If the directory structure looks like:

|_ index.html
|_ css
  `_ styles.css
|_ js
  `_ script.js

Running nodefront serve in the directory with no options would allow you to access the three files above using the following URLs:

http://localhost:3000/index.html would serve ./index.html
http://localhost:3000/css/styles.css would serve ./css/styles.css
http://localhost:3000/css/script.js would serve ./js/script.js


Compile: nodefront serve -c/--compile will run nodefront compile -w/--watch simultaneously. This allows you to modify files that need to be compiled and immediately see the updates in your browser.

Output: nodefront serve -o/--output [directory] should be specified only if the -c/--compile option is used. This will output all compiled files into the given output directory specified by [directory]. If not provided, this defaults to the current directory. Note that this is simply done by passing [directory] to the -o/--output option of the nodefront compile command.

Live: nodefront serve -l/--live will monitor each HTML page that is served to the browser and all of its CSS/JS dependencies. If the page's source itself or one of its scripts changes, the browser will automatically refresh. If a CSS stylesheet is modified, it will be reloaded without refreshing via a cache-busting query string. This allows for live development with immediate feedback and circumvents the need to keep reloading the browser manually.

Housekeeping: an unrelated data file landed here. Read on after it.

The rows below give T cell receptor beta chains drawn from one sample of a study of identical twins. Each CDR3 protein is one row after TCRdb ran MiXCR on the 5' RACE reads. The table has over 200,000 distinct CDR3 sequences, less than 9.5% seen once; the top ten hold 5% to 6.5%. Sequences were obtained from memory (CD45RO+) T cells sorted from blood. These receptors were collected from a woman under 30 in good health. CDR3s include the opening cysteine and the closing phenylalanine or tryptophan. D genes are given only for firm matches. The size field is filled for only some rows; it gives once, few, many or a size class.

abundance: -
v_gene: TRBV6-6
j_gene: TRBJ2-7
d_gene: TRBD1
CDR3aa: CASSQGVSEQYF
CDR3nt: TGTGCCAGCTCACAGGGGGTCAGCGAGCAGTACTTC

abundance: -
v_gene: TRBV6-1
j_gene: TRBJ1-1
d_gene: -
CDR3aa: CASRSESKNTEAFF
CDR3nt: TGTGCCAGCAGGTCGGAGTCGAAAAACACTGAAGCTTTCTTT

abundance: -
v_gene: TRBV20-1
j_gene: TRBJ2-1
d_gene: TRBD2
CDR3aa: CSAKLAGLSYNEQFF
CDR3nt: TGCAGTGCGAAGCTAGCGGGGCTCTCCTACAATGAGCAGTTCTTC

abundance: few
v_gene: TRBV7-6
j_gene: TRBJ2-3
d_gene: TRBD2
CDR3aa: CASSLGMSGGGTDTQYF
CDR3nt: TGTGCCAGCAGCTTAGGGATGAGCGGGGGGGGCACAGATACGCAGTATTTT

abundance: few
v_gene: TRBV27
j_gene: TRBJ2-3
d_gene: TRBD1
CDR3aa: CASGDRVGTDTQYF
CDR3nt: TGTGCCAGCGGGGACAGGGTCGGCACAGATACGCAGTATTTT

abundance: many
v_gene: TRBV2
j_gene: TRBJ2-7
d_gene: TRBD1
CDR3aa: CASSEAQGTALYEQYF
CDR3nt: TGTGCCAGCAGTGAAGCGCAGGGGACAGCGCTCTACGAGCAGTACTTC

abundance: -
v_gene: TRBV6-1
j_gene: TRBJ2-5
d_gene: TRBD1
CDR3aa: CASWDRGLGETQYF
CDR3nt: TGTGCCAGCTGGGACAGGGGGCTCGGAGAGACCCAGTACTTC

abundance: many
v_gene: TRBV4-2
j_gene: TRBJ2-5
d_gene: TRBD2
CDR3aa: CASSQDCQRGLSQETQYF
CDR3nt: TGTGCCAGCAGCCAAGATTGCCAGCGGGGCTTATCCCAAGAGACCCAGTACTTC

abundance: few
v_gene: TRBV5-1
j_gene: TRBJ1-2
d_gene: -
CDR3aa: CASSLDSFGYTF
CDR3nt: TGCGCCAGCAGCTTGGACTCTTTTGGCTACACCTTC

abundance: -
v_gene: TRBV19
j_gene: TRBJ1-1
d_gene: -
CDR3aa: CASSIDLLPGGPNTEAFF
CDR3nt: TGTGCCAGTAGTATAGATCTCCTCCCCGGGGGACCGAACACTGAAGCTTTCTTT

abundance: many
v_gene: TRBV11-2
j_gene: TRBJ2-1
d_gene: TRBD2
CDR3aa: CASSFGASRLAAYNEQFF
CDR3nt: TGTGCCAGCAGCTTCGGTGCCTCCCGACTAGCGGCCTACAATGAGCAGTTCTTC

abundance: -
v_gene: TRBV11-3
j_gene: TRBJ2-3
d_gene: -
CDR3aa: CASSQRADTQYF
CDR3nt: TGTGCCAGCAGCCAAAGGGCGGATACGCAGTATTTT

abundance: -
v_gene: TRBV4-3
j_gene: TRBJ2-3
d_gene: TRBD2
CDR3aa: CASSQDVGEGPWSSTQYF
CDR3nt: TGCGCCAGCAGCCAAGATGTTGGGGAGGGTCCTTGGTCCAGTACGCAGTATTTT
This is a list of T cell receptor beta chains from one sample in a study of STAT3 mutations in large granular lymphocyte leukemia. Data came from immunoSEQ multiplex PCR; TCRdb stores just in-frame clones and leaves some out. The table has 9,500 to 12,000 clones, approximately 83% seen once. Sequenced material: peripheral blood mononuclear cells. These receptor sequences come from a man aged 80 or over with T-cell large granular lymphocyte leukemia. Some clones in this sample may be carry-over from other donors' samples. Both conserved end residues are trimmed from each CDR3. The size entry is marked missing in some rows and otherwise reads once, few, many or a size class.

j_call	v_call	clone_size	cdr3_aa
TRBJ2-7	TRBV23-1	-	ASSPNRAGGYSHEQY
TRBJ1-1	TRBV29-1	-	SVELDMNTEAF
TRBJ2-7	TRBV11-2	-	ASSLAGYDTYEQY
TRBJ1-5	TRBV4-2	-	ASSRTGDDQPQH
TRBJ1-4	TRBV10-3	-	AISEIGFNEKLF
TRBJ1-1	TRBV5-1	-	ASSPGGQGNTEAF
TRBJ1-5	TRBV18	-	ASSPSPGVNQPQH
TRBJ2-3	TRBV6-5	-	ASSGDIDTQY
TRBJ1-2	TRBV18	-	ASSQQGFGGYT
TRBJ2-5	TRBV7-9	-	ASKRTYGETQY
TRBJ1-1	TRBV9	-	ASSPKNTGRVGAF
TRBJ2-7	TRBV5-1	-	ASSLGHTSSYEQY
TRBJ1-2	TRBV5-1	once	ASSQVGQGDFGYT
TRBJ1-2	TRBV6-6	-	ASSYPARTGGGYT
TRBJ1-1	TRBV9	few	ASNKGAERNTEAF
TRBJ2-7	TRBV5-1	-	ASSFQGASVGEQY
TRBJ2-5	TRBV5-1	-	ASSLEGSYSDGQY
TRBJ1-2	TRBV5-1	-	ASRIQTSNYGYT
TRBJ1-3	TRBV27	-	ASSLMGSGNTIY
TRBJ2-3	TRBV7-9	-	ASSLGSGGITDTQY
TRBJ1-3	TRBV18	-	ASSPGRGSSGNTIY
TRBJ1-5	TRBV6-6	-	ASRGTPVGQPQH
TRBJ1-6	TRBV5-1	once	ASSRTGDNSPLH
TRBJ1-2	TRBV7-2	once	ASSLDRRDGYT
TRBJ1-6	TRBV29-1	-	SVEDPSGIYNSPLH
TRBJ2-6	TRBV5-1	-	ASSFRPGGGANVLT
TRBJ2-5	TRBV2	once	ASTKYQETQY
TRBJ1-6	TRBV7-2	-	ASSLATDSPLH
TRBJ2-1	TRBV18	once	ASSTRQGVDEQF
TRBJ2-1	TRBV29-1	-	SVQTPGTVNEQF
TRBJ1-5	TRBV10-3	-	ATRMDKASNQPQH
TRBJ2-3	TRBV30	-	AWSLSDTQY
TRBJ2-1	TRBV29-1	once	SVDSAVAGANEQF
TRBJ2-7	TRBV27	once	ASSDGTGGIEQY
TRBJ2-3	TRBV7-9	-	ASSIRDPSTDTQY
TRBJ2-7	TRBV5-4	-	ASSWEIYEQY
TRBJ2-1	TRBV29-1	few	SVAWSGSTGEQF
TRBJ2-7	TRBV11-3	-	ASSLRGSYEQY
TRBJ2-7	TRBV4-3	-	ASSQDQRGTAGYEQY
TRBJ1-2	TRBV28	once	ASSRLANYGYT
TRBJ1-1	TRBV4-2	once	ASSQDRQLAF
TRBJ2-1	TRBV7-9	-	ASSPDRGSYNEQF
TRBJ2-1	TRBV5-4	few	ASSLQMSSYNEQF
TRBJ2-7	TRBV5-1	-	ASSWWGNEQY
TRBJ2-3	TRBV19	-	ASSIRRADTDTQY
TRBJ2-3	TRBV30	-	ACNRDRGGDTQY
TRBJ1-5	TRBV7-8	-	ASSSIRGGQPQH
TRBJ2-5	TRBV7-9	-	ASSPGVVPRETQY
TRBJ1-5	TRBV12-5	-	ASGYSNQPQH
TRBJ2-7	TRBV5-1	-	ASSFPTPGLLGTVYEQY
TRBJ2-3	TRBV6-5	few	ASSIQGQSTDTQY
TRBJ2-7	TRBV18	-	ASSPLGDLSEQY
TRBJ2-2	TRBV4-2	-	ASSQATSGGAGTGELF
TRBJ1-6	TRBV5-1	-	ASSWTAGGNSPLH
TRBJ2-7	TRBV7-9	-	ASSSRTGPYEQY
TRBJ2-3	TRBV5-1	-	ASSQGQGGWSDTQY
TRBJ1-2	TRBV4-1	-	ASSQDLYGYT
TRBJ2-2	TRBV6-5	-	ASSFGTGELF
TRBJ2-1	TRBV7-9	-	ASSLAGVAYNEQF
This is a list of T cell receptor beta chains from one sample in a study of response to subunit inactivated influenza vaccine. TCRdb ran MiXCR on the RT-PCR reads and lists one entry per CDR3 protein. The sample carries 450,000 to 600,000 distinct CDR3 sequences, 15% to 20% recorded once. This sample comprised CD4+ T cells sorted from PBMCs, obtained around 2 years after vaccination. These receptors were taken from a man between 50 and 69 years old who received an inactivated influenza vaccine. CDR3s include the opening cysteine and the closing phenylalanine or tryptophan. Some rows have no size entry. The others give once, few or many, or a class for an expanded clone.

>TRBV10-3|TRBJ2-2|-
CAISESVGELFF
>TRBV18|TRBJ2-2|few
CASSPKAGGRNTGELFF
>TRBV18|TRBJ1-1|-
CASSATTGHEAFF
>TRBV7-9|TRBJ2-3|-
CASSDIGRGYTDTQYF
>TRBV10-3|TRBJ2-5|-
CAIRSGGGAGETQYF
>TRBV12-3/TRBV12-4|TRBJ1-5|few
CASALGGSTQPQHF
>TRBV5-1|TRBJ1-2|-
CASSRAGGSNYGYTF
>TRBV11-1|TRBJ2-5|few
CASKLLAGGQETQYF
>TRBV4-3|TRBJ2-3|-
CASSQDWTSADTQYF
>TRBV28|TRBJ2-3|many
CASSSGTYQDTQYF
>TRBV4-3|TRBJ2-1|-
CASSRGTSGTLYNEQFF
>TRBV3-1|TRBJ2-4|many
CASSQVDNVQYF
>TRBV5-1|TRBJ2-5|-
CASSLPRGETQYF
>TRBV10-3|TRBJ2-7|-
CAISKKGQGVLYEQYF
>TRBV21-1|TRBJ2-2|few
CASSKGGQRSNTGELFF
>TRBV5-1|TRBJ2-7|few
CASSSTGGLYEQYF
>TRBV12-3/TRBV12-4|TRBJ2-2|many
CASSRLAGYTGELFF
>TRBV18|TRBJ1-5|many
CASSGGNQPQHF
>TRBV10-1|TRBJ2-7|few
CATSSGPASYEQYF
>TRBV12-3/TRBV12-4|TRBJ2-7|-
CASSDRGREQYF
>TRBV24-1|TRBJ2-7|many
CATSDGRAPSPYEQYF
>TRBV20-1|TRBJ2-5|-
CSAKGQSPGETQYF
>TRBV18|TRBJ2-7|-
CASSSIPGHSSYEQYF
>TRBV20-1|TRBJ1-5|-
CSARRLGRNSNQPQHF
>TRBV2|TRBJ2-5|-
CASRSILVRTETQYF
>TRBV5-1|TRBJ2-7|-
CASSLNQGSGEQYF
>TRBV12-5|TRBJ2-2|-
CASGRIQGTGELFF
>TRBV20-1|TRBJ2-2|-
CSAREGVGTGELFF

For those who are interested in the more technical aspects of live mode, the server that is created automatically injects web socket code, courtesy of socket.io, into HTML pages. This allows for communication between the client and the Node.js server. Whenever a file is modified, the server notifies the client via the established socket connection. The client then assesses whether this file affects the current page and takes appropriate actions.

Fetch Command


$ nodefront fetch [library] [options]

The fetch command will download the given CSS/JS library, [library], from the web and add it to the current directory. Nodefront is already aware of many of the most popular CSS/JS libraries, but can easily be configured to fetch lesser-known ones.


To fetch the latest version of jQuery, simply run:

$ nodefront fetch jquery

jQuery 1.7.2 (as of 6/19/12) will then be added to the current directory. If, for instance, you'd like to fetch version 1.5, simply use the version option, specified by -v or --version:

$ nodefront fetch jquery -v 1.5

jQuery 1.5 should then be downloaded into the current directory.


Help: nodefront fetch -h/--help outputs usage information about the compile command.